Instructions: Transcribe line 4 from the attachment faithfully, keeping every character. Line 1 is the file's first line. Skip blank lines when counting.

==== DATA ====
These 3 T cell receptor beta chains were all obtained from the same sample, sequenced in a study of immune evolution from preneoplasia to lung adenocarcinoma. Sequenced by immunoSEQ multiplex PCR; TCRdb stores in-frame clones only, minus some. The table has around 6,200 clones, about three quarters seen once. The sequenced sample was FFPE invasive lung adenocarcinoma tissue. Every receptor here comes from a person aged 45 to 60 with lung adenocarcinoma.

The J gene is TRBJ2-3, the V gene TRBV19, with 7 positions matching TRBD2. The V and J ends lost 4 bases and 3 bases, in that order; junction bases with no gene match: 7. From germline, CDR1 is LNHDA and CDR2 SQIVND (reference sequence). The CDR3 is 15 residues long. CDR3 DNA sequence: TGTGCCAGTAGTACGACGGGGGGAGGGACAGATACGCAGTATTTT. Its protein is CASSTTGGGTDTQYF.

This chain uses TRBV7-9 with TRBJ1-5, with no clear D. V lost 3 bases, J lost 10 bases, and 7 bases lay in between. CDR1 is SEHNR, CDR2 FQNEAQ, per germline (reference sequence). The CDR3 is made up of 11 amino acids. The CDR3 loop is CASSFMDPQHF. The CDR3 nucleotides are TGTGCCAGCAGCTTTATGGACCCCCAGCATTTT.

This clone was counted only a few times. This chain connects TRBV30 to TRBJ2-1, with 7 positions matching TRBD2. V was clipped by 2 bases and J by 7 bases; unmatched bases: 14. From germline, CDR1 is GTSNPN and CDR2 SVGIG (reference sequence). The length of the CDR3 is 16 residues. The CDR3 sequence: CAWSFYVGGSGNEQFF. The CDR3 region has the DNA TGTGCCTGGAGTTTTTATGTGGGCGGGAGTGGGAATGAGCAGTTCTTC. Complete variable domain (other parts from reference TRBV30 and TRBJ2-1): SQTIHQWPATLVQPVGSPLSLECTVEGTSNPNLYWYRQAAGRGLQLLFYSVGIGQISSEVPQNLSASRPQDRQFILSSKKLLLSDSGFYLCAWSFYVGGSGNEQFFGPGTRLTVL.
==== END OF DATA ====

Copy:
This clone was counted only a few times. This chain connects TRBV30 to TRBJ2-1, with 7 positions matching TRBD2. V was clipped by 2 bases and J by 7 bases; unmatched bases: 14. From germline, CDR1 is GTSNPN and CDR2 SVGIG (reference sequence). The length of the CDR3 is 16 residues. The CDR3 sequence: CAWSFYVGGSGNEQFF. The CDR3 region has the DNA TGTGCCTGGAGTTTTTATGTGGGCGGGAGTGGGAATGAGCAGTTCTTC. Complete variable domain (other parts from reference TRBV30 and TRBJ2-1): SQTIHQWPATLVQPVGSPLSLECTVEGTSNPNLYWYRQAAGRGLQLLFYSVGIGQISSEVPQNLSASRPQDRQFILSSKKLLLSDSGFYLCAWSFYVGGSGNEQFFGPGTRLTVL.